From books to the box, Rushdie to write and produce TV show

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The Independent Culture

There was a time when the giants of literature sneered at the small screen. But now Sir Salman Rushdie is moving from books to the box after signing up to write his first television drama.

The Booker Prize winner is developing Next People, a fictional story which dissects the "radical pace of transformation in contemporary American life – from politics and race to technology, science and sexuality".

The Satanic Verses author will write and executive produce the project for Showtime, the US cable network responsible for the sexed-up historical drama The Tudors and the similarly graphic comedy series, Californication. It is understood that Rushdie, 63, encouraged Andrew Wylie, his literary agent, to find him a television project.

The Next People deal was sealed after David Nevins, Showtime's entertainment president, convinced the author that the pay-television network, which has 16 million US subscribers, was the right home for his television writing debut.

Rushdie's co-producers are Working Title TV, the television arm of the film company behind Billy Elliot and Shaun of the Dead. Although Rushdie doesn't do "pilots", it is hoped that the hour-long Next People could be developed into a series. The drama is likely to follow Showtime series such as Nurse Jackie on to UK screens.

It is common for authors to pen screenplays for Hollywood films. However, acclaimed dramas such as Mad Men, The Wire and The Sopranos, with their novelistic structures, are now making television a natural home for the best writers.

David Simon, creator of The Wire, hired the authors George Pelecanos –"the greatest living American crime writer", according to Stephen King – Dennis Lehane (Mystic River) and Richard Price (Clockers) to write the screenplays for the series.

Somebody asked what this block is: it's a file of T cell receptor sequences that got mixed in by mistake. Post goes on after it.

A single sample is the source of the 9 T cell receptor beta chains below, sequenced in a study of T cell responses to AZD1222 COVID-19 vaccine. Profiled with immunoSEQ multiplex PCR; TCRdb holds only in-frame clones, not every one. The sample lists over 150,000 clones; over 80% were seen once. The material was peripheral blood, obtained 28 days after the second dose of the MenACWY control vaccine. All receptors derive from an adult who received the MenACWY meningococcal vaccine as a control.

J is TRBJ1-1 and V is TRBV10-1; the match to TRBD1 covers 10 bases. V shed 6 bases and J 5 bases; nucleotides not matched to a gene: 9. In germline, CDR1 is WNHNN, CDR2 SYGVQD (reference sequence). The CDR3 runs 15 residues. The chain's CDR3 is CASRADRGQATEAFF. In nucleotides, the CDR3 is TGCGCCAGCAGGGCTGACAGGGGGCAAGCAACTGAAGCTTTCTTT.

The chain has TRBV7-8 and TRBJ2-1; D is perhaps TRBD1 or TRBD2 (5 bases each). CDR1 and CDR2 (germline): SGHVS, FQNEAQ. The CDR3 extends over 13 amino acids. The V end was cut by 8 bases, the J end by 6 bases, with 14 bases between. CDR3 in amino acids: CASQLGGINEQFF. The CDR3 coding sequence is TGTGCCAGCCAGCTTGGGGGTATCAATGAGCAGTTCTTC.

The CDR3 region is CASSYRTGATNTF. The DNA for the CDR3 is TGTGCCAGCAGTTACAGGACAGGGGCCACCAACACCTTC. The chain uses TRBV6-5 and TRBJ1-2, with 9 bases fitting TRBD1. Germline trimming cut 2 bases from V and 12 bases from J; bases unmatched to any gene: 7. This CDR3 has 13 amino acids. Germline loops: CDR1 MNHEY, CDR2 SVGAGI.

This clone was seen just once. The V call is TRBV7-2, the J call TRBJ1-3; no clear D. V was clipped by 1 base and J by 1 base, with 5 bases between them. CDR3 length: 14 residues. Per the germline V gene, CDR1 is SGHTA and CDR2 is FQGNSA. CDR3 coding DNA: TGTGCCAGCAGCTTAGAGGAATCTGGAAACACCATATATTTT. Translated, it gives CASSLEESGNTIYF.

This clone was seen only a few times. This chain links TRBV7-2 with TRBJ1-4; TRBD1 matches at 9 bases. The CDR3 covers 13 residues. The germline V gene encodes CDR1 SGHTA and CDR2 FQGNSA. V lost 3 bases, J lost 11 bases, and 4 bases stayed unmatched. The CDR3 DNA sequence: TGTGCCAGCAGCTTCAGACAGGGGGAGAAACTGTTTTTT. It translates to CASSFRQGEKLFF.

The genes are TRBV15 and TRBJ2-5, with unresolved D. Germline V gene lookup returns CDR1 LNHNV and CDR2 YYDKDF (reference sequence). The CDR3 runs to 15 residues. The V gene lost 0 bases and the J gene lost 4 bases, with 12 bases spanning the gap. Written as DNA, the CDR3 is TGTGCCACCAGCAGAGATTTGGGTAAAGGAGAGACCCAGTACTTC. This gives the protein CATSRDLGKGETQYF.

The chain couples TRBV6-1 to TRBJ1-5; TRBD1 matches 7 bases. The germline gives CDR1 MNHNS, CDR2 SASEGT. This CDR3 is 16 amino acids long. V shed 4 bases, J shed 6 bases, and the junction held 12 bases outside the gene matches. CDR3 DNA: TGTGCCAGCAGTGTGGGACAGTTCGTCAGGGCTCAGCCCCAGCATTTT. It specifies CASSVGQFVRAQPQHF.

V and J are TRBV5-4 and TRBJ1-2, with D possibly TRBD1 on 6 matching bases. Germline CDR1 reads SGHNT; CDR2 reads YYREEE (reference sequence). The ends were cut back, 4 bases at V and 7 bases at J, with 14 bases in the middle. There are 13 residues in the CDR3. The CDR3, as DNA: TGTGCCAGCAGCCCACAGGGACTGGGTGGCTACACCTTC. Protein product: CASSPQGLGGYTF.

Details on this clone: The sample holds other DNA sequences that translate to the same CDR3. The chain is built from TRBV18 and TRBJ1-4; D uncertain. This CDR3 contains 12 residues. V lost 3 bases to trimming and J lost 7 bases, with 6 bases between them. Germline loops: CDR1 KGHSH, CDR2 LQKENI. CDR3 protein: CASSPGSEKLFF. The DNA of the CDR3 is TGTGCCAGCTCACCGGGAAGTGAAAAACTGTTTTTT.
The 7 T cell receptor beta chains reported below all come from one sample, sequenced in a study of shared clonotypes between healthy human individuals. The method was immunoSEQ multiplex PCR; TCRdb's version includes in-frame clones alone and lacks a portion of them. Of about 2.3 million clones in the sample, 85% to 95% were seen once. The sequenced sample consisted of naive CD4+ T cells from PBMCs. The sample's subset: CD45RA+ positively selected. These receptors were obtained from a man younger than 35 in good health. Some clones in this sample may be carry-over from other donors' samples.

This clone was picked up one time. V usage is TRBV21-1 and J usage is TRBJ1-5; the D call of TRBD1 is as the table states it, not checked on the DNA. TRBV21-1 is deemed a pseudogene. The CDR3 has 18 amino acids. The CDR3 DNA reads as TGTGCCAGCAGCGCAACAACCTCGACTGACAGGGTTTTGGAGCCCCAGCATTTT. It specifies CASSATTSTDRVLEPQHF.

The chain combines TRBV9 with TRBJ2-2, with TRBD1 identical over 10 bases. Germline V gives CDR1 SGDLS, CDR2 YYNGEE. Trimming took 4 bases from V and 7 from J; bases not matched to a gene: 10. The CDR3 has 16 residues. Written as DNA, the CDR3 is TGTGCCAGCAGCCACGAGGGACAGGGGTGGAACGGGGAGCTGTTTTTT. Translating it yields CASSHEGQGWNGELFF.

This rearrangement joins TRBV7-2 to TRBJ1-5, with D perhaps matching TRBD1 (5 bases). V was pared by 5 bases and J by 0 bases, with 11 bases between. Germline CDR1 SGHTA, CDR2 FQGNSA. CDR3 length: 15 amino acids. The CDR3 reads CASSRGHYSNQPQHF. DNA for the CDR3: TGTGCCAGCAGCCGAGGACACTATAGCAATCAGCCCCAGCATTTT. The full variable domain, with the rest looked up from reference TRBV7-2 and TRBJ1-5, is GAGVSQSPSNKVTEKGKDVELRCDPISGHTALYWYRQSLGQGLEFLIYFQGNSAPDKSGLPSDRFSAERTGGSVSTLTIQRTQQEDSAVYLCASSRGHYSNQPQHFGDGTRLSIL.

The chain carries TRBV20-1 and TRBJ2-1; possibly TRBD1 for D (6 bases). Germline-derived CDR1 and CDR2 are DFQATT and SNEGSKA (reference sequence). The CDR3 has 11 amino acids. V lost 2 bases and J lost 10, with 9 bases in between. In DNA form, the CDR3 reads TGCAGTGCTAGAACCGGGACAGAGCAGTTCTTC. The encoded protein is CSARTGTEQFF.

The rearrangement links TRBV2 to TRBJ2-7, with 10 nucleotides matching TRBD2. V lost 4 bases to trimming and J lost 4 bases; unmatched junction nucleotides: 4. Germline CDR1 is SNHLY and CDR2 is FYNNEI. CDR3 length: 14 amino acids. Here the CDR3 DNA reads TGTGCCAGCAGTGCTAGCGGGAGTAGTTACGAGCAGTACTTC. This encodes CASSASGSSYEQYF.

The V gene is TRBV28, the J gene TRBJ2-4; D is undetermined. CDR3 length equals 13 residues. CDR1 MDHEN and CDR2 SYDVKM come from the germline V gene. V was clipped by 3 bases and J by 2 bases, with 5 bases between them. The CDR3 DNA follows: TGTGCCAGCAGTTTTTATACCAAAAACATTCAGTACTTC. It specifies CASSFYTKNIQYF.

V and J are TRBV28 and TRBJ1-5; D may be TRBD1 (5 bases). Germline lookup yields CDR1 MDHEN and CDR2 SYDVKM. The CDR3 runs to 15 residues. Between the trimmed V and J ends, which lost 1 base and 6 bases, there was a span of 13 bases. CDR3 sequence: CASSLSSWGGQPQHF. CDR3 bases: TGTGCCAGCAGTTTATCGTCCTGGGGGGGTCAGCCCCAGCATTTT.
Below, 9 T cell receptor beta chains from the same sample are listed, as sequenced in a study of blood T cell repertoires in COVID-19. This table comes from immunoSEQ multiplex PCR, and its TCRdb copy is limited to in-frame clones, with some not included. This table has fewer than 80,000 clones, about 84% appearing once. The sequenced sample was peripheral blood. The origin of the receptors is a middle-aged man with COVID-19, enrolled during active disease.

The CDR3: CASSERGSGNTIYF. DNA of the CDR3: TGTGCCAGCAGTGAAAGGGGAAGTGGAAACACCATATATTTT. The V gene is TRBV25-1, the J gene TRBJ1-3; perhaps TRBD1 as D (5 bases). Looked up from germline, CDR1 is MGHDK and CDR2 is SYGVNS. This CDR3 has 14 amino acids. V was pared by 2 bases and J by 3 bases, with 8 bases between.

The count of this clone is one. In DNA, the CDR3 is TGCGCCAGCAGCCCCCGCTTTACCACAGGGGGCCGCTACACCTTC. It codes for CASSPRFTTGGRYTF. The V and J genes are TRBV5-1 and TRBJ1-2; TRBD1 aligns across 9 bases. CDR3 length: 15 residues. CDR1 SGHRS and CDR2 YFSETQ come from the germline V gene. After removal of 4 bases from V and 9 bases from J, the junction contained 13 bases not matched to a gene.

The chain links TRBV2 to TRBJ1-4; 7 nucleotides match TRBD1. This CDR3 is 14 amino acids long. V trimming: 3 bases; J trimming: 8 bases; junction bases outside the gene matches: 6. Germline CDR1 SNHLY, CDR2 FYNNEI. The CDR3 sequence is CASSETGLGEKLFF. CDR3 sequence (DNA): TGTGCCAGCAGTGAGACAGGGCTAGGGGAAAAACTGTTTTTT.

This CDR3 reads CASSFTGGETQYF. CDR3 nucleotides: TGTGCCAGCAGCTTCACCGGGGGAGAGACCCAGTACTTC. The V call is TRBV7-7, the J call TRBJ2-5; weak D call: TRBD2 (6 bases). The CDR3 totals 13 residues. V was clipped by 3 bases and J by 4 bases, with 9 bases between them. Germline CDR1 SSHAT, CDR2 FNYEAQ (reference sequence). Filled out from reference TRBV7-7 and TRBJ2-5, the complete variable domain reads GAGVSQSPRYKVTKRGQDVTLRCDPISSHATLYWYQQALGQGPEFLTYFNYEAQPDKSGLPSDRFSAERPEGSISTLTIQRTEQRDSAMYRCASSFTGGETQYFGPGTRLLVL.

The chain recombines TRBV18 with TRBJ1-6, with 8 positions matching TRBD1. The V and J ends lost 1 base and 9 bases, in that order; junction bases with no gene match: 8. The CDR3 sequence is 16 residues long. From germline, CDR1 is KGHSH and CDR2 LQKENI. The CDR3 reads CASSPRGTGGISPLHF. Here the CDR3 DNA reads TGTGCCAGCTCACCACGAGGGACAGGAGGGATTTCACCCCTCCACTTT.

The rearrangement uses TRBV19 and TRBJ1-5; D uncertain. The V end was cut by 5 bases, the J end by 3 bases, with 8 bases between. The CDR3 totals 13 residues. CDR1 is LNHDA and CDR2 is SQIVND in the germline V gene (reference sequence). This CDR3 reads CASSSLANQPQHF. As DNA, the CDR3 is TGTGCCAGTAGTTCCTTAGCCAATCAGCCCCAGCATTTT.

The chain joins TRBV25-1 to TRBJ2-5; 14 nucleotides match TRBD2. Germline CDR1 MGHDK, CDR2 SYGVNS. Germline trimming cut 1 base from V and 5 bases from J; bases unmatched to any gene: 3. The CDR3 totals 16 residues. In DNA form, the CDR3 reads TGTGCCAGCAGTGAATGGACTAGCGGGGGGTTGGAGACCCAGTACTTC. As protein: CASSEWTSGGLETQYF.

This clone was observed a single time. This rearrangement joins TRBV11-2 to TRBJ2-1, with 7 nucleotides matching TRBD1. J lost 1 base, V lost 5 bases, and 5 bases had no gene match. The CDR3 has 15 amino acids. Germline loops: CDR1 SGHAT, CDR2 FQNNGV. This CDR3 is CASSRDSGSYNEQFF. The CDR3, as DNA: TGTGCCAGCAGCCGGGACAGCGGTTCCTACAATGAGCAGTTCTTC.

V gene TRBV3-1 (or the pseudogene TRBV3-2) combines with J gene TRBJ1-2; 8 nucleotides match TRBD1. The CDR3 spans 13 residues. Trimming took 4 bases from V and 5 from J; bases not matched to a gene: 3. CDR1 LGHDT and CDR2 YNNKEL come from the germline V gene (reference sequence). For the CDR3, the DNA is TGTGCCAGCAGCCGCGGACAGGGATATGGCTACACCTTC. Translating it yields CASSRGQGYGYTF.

The New York Times commented: "If Charles Dickens were alive today, he would watch The Wire, unless, that is, he was already writing for it."

Rushdie's US drama has been shaped by his experiences in New York, where he is a regular on the social scene. He moved to New York in 1999 and adapted easily to the culture, engaging fellow authors Don DeLillo and Paul Auster in debate over the merits of his adopted baseball team, the New York Yankees.

His instant reaction to the 11 September attacks was "the feeling of someone having attacked my house."

Rushdie's love life has also kept Manhattan's gossip diarists busy. After his fourth marriage, to US television presenter Padma Lakshmi, ended in 2007, he installed Pia Glenn, a 32-year-old Broadway actress into his five-storey New York mansion. Rushdie was reported to have dumped her by email a few months later.

He has also collaborated on a screenplay for a film version of his 1981 Booker Prize-winning Midnight's Children, retitled Winds Of Change, for the long-awaited movie version directed by Deepha Mehta. There are no current plans for a television adaptation of The Satanic Verses, the controversial novel which resulted in the issuing of a fatwa against Rushdie in 1989.